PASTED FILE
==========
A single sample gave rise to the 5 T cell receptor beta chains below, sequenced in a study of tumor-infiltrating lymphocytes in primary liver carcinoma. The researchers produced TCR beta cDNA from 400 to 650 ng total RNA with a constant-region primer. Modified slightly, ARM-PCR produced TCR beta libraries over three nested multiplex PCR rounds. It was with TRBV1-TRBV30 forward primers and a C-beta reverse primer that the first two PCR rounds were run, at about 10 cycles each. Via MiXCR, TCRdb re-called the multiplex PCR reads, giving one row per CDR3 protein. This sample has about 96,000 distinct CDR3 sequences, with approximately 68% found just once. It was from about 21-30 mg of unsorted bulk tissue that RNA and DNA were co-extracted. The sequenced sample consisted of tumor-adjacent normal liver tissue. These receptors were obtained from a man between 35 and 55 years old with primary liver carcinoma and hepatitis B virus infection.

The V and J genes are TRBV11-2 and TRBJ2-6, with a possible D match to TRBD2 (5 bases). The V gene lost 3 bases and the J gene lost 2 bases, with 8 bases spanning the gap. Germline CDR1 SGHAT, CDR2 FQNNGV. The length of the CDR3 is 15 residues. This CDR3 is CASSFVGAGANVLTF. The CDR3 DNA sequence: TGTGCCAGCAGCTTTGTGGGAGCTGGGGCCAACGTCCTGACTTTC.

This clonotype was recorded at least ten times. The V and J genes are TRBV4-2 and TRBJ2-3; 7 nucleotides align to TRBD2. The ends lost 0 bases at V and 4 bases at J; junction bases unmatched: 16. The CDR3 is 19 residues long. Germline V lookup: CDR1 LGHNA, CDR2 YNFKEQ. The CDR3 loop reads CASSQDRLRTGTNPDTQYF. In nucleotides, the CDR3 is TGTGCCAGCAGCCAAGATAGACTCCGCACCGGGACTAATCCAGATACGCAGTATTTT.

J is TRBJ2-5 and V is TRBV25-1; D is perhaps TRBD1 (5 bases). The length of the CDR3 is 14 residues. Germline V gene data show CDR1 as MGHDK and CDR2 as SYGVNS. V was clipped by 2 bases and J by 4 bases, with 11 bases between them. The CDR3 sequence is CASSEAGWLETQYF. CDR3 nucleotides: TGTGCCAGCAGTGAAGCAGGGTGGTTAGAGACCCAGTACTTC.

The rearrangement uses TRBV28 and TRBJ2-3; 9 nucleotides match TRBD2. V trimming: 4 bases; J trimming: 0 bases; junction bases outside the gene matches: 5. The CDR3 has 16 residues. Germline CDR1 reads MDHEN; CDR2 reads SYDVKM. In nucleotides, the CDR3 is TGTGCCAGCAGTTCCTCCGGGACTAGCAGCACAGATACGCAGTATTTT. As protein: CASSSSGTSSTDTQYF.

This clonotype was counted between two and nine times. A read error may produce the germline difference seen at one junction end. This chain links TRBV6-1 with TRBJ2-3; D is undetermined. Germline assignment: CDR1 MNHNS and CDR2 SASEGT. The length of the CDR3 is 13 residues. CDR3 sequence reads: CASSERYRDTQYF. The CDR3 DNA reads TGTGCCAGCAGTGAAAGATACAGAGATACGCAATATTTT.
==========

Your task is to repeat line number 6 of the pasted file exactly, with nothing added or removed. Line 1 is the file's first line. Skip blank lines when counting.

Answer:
This clonotype was counted between two and nine times. A read error may produce the germline difference seen at one junction end. This chain links TRBV6-1 with TRBJ2-3; D is undetermined. Germline assignment: CDR1 MNHNS and CDR2 SASEGT. The length of the CDR3 is 13 residues. CDR3 sequence reads: CASSERYRDTQYF. The CDR3 DNA reads TGTGCCAGCAGTGAAAGATACAGAGATACGCAATATTTT.